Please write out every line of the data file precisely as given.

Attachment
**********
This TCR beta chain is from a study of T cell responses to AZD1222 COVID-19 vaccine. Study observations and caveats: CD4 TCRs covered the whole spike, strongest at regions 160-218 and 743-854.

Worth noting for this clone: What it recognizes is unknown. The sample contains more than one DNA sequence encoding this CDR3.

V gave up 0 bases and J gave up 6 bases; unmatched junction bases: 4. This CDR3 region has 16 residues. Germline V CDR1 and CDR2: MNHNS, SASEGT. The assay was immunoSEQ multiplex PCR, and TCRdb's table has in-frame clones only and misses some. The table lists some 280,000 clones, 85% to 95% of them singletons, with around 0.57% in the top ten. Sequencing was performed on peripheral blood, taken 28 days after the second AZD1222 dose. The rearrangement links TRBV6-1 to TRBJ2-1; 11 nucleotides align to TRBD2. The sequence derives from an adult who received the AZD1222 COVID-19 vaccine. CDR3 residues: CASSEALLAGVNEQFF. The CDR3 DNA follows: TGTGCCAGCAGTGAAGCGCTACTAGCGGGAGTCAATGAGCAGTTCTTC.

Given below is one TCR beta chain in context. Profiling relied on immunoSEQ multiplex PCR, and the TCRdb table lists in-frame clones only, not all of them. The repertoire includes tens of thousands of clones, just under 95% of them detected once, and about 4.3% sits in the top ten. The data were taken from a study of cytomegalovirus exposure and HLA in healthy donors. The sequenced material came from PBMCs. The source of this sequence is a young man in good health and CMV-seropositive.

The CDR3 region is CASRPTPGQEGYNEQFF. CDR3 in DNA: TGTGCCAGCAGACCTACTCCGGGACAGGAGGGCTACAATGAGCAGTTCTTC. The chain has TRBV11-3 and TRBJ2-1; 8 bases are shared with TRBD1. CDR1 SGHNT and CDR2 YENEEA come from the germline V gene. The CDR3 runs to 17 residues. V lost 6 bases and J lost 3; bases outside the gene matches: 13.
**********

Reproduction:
This TCR beta chain is from a study of T cell responses to AZD1222 COVID-19 vaccine. Study observations and caveats: CD4 TCRs covered the whole spike, strongest at regions 160-218 and 743-854.

Worth noting for this clone: What it recognizes is unknown. The sample contains more than one DNA sequence encoding this CDR3.

V gave up 0 bases and J gave up 6 bases; unmatched junction bases: 4. This CDR3 region has 16 residues. Germline V CDR1 and CDR2: MNHNS, SASEGT. The assay was immunoSEQ multiplex PCR, and TCRdb's table has in-frame clones only and misses some. The table lists some 280,000 clones, 85% to 95% of them singletons, with around 0.57% in the top ten. Sequencing was performed on peripheral blood, taken 28 days after the second AZD1222 dose. The rearrangement links TRBV6-1 to TRBJ2-1; 11 nucleotides align to TRBD2. The sequence derives from an adult who received the AZD1222 COVID-19 vaccine. CDR3 residues: CASSEALLAGVNEQFF. The CDR3 DNA follows: TGTGCCAGCAGTGAAGCGCTACTAGCGGGAGTCAATGAGCAGTTCTTC.

Given below is one TCR beta chain in context. Profiling relied on immunoSEQ multiplex PCR, and the TCRdb table lists in-frame clones only, not all of them. The repertoire includes tens of thousands of clones, just under 95% of them detected once, and about 4.3% sits in the top ten. The data were taken from a study of cytomegalovirus exposure and HLA in healthy donors. The sequenced material came from PBMCs. The source of this sequence is a young man in good health and CMV-seropositive.

The CDR3 region is CASRPTPGQEGYNEQFF. CDR3 in DNA: TGTGCCAGCAGACCTACTCCGGGACAGGAGGGCTACAATGAGCAGTTCTTC. The chain has TRBV11-3 and TRBJ2-1; 8 bases are shared with TRBD1. CDR1 SGHNT and CDR2 YENEEA come from the germline V gene. The CDR3 runs to 17 residues. V lost 6 bases and J lost 3; bases outside the gene matches: 13.